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Carcinogenesis. 2008 Apr;29(4):840-5. doi: 10.1093/carcin/bgm287. Epub 2008 Feb 28.

Biological behavior of CIN lesions is predictable by multiple parameter logistic regression models.

Author information

1
Department of Medical Microbiology, Nijmegen University Centre for Infectious Diseases, Nijmegen, The Netherlands. d.vanhamont@obgyn.umcn.nl

Abstract

OBJECTIVES:

Progression and regression of premalignant cervical lesions cannot be predicted using conventional cytomorphological or histomorphological parameters. However, markers such as human papillomavirus (HPV) or makers indicating proliferation, genetic instability and chromosomal aberration may be of predictive value assessing short-term biological behavior of cervical intraepithelial neoplasia. In this paper, we have studied the usage of logistic regression models with Ki-67 labeling index (LI), chromosome index for chromosome 1 (CI#1) and aneusomy for chromosome 1 in cervical smears to predict progressive and regressive behavior of premalignant cervical lesions.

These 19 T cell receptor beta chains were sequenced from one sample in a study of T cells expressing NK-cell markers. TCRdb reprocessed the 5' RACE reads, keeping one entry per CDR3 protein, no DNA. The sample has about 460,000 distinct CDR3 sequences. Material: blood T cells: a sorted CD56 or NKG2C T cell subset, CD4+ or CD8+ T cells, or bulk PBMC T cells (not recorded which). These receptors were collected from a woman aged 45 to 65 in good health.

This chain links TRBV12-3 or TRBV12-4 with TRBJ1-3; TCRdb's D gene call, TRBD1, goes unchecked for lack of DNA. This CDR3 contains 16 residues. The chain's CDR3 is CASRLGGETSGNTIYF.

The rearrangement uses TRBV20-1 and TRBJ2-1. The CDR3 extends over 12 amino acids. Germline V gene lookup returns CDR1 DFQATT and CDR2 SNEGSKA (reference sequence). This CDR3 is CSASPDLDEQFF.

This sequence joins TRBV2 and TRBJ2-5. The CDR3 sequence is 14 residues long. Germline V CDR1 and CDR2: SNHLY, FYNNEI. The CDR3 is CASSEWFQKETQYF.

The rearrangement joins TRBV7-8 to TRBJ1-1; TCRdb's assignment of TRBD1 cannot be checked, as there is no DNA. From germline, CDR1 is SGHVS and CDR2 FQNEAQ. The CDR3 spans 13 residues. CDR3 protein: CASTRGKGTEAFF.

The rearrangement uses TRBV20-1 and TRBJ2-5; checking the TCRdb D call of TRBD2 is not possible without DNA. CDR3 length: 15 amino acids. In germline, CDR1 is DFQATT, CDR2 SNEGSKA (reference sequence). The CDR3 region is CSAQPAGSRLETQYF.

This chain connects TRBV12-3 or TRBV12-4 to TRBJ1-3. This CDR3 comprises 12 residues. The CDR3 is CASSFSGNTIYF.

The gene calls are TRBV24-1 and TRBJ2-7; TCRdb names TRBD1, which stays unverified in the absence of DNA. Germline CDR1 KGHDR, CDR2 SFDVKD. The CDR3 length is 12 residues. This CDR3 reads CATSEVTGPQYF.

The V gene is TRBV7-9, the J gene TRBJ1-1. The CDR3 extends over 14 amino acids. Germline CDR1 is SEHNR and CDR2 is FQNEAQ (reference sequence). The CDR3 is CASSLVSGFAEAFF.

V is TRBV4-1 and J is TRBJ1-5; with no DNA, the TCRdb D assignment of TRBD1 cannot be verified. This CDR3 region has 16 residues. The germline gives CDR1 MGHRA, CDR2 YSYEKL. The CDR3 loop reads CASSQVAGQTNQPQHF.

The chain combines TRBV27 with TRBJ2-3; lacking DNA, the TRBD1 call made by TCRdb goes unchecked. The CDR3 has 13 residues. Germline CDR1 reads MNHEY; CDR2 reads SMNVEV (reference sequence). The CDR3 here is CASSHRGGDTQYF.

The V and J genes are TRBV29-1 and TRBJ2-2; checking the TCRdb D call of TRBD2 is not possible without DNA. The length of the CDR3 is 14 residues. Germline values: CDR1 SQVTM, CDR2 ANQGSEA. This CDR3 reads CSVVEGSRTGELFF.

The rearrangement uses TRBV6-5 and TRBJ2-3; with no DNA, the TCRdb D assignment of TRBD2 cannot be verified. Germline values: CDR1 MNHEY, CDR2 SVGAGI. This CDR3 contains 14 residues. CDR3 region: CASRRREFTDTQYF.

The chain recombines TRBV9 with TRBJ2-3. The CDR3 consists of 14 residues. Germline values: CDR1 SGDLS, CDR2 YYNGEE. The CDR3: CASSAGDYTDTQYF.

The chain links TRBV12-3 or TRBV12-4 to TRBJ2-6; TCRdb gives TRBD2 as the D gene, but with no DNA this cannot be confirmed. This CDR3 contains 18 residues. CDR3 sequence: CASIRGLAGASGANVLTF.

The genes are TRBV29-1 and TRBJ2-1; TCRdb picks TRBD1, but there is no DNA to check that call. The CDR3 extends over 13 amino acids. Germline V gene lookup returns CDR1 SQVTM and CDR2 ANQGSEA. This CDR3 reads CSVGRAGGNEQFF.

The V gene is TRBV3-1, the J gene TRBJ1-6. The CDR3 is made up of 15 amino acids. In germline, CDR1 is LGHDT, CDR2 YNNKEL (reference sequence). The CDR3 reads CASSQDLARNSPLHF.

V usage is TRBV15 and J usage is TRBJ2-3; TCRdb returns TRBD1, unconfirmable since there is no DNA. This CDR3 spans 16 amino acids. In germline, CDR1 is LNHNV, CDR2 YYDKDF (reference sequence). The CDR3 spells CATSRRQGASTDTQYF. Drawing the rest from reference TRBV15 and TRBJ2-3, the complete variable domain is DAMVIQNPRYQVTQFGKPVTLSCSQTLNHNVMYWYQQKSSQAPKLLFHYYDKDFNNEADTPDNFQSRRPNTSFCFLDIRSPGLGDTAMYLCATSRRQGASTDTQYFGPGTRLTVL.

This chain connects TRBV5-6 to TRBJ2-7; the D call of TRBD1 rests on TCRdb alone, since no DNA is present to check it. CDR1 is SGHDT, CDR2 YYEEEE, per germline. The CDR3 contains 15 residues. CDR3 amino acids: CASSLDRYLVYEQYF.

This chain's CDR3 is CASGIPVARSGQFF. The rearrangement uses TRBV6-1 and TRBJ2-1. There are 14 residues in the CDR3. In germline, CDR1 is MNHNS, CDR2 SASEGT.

METHODS:

Retrospectively, the intake smears of 42 women showing regression in follow-up and of 31 women showing progression in follow-up were assessed.

RESULTS:

A multiparameter logistic regression model containing the parameters Ki-67 LI, CI#1 and the fraction of cells with four copies of chromosome 1 per nucleus appeared to be the best predicting model, overall correct classification of 93.2% (area under the receiver operating characteristic curve 0.96 +/- 0.02). After cross-validation, the model correctly classified 66 of 73 samples (90.4%). Moreover, the model predicted biological behavior perfectly assessing the smear taken subsequently to the intake smear of 46 women.

CONCLUSION:

Although measuring parameters indicating proliferation and chromosome 1 aberration is laborious, this study demonstrates that short-term progressive and regressive behavior is highly predictable using a model combing these parameters. We also showed that in the triage management of high-risk human papillomavirus-positive women with minimally abnormal smears applying a model as such can be useful.

PMID:
18310095
DOI:
10.1093/carcin/bgm287
[Indexed for MEDLINE]
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